A Message for Florida Agriculture: We Will Remain Strong
As my term as Florida’s Commissioner of Agriculture comes to an end, I reflect on the past eight years and all the accomplishments we’ve made working with the agriculture industry, and the challenges we’ve taken head-on and overcome.
“Fresh From Florida” products are sought, bought, and sold around the globe, and our hardworking farmers and ranchers work year-round to provide us with abundant, wholesome food. Florida’s farmers and ranchers have persevered through whatever Mother Nature has thrown their way, from pests and disease to hurricanes.
Florida’s 47,000 farms produce around 300 different commodities enjoyed throughout the Sunshine State and around the globe. It has been an honor to promote them through the “Fresh From Florida” program.
In 2011, we had 42 partnerships with retail chains, and we increased that number by 100% to 84 partnerships. Today, more than 11,000 outlets feature “Fresh From Florida” products. Also, we’ve expanded retail operations from 18 nations and territories in 2010 to 25 in 2018. Overall, Florida agricultural exports have increased from $3.1 billion in 2010 to $4.04 billion in 2017.
We’ve faced invasive pests that had not been seen in decades, and we’ve continued the relentless battle against diseases. When we detected the Oriental fruit fly in Miami-Dade County in 2015, it was all hands on deck to eradicate this pest. By working closely with the agriculture industry, we prevented its spread to other areas of the state and protected Miami-Dade’s agriculture industry. We, along with our federal partners at the USDA and local partners, successfully eradicated it in February 2016.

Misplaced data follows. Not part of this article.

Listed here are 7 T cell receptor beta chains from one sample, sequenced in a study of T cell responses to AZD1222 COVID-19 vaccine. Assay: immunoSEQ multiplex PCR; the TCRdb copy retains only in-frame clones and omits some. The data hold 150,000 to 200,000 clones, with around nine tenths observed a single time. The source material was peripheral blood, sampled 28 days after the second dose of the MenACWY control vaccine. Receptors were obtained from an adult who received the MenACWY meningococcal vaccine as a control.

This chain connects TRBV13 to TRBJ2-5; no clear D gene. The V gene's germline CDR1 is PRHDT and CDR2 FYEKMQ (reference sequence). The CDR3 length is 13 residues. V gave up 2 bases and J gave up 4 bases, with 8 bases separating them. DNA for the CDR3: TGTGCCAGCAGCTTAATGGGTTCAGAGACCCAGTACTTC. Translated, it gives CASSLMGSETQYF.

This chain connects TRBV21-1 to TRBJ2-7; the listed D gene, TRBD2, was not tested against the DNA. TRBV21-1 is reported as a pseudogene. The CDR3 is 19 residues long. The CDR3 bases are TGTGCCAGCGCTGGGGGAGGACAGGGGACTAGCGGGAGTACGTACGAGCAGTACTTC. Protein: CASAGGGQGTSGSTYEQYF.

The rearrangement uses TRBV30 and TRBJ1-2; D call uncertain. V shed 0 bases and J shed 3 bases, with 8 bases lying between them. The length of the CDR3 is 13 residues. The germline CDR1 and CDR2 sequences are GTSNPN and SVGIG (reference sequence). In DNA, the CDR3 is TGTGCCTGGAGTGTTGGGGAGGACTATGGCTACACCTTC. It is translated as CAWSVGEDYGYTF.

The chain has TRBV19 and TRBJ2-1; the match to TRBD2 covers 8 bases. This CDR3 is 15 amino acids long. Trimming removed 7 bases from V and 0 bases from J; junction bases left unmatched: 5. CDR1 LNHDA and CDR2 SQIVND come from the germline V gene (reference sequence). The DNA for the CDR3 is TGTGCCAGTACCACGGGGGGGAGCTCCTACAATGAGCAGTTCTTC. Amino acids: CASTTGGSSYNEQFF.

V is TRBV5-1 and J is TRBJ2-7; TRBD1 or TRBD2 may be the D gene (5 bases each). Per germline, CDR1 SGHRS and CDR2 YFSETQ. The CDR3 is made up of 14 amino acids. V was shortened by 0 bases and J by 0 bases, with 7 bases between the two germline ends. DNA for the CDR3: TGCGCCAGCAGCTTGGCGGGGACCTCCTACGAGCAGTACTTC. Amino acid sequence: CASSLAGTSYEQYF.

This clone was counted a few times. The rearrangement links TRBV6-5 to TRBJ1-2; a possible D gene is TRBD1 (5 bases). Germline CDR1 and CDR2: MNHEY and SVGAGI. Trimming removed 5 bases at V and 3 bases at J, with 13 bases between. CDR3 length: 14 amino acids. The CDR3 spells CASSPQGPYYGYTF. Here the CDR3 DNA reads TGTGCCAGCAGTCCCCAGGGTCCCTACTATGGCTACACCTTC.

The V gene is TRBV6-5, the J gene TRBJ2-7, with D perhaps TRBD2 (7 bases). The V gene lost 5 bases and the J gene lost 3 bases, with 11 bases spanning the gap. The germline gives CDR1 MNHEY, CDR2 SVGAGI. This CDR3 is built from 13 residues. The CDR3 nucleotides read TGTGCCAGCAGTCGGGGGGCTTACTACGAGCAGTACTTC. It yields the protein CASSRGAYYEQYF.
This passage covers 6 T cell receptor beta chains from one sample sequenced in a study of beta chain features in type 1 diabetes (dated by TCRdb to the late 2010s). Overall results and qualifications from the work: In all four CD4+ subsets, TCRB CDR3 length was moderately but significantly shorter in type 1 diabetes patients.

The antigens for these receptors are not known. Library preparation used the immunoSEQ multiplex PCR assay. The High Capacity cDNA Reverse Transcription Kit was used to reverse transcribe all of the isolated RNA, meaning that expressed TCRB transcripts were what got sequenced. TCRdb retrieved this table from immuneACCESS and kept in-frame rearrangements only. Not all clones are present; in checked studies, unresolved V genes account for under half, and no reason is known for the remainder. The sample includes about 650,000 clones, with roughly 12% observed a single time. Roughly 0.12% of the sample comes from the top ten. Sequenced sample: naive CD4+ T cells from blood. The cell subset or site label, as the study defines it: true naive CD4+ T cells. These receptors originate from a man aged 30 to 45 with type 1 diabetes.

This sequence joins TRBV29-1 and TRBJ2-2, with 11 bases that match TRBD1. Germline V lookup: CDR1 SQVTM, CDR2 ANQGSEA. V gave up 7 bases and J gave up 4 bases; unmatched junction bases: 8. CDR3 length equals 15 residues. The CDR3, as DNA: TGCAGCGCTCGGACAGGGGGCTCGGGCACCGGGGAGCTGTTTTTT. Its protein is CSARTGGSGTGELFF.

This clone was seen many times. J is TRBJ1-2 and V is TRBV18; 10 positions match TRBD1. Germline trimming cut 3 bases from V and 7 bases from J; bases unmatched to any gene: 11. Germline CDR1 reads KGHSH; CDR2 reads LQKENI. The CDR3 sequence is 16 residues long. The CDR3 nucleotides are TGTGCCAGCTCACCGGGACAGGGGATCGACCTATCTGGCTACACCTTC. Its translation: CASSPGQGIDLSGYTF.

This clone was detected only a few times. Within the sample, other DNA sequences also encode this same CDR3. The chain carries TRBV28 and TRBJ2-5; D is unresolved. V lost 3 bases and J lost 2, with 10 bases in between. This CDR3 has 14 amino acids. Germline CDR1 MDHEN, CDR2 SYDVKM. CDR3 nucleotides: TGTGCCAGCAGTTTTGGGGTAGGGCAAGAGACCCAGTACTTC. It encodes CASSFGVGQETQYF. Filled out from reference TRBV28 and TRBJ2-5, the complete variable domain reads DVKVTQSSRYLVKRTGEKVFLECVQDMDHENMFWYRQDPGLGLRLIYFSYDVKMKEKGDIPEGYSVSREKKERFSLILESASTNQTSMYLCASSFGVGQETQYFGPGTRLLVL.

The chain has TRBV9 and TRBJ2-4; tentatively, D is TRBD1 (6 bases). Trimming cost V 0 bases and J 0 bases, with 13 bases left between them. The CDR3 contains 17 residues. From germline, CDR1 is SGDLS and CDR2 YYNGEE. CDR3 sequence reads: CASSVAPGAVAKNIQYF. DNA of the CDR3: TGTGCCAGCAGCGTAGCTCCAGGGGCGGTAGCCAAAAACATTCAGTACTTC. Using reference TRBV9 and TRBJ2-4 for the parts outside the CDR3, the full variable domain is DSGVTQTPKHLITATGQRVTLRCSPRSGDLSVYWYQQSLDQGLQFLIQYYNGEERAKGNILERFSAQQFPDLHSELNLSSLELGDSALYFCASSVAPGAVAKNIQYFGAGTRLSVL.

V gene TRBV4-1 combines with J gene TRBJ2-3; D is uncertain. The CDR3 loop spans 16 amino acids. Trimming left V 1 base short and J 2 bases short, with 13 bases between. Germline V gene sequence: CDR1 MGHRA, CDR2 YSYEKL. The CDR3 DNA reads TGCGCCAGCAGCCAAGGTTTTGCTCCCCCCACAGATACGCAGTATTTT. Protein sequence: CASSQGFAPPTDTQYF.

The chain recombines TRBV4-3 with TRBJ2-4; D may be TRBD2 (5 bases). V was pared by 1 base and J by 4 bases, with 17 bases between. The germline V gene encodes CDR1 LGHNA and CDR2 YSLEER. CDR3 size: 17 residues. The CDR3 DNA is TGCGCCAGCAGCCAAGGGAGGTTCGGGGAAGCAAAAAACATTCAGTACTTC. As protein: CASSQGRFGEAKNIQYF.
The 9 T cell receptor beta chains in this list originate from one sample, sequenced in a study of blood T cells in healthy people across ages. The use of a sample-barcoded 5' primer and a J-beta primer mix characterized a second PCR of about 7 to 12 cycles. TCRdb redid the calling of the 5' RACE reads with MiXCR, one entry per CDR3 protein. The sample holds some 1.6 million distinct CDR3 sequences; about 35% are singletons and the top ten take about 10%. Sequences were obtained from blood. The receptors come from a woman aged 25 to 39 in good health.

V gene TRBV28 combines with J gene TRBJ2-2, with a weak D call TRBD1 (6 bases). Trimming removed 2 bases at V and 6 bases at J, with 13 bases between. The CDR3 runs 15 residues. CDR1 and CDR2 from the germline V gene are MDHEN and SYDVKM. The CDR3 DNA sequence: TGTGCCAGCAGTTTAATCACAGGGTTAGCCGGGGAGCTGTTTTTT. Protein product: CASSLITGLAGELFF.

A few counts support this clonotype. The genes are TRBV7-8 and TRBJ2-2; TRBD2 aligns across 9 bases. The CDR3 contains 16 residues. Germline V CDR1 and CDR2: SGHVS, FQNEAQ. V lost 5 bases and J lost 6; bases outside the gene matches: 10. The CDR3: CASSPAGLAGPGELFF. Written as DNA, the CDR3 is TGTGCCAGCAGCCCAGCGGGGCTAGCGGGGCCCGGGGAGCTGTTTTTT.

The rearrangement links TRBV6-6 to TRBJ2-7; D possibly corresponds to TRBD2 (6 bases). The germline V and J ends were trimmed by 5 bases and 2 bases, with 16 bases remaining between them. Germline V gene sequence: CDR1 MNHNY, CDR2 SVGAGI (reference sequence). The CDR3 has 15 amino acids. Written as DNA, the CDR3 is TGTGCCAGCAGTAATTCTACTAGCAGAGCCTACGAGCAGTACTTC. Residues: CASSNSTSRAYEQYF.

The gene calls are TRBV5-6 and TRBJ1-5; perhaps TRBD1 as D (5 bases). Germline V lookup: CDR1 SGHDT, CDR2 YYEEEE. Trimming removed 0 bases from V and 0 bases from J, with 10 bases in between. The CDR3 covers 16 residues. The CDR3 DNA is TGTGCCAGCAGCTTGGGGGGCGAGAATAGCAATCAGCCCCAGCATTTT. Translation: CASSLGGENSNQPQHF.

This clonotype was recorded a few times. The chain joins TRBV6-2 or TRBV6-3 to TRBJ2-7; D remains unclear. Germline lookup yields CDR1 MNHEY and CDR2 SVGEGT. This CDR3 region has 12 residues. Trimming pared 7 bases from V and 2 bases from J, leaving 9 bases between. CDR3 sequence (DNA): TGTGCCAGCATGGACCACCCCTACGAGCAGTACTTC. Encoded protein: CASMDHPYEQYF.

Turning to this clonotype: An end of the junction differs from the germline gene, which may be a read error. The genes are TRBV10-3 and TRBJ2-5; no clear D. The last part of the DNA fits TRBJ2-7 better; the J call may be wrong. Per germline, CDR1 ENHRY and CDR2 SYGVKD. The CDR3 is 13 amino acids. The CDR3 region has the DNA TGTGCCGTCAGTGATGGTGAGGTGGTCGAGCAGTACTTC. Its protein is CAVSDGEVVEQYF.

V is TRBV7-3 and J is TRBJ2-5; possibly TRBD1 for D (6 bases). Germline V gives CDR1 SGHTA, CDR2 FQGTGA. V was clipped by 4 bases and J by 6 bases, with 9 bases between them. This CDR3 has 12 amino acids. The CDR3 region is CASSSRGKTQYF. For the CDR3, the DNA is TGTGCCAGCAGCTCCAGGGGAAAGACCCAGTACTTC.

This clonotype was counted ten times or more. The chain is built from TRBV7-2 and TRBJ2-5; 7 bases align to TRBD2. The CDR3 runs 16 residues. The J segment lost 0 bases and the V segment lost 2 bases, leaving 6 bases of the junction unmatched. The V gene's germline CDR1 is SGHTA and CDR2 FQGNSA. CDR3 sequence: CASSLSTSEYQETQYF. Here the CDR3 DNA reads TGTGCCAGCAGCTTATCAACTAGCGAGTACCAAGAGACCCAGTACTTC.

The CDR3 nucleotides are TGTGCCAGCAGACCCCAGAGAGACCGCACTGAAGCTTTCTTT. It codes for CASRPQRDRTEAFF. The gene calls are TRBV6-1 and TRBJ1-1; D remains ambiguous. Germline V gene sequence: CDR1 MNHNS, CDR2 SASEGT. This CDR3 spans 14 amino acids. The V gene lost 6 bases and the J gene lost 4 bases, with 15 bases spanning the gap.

When Hurricane Irma made landfall in September 2017, its path could not have been more lethal for Florida agriculture. While damages caused by Hurricane Irma totaled more than $2.5 billion, and much-needed relief is still on its way, our agriculture industry has rebuilt and persevered. Florida agriculture is strong.
Unfortunately, we have not yet successfully found the treatment or cure for citrus greening disease. Despite $210 million being invested in research, and the unfailing commitment of the industry, the Legislature, and the department, the answers still elude us. We cannot lose our state’s signature crop and the billions of dollars in economic impact it represents. This fight must go on; and with tenacity, research, and collaboration, the citrus industry will continue to be a vibrant part of our landscape.
It has been an honor and the opportunity of a lifetime to serve as Florida’s Commissioner of Agriculture. As a fifth-generation Floridian, and as a farmer and rancher, I’m proud of the contributions we’ve made together to bolster one of our state’s largest and most important industries. While much work remains, it has been deeply gratifying to be part of such a tremendous effort to serve not only Florida’s agriculture industry, but all Floridians. I thank you, from the bottom of my heart, for the opportunity.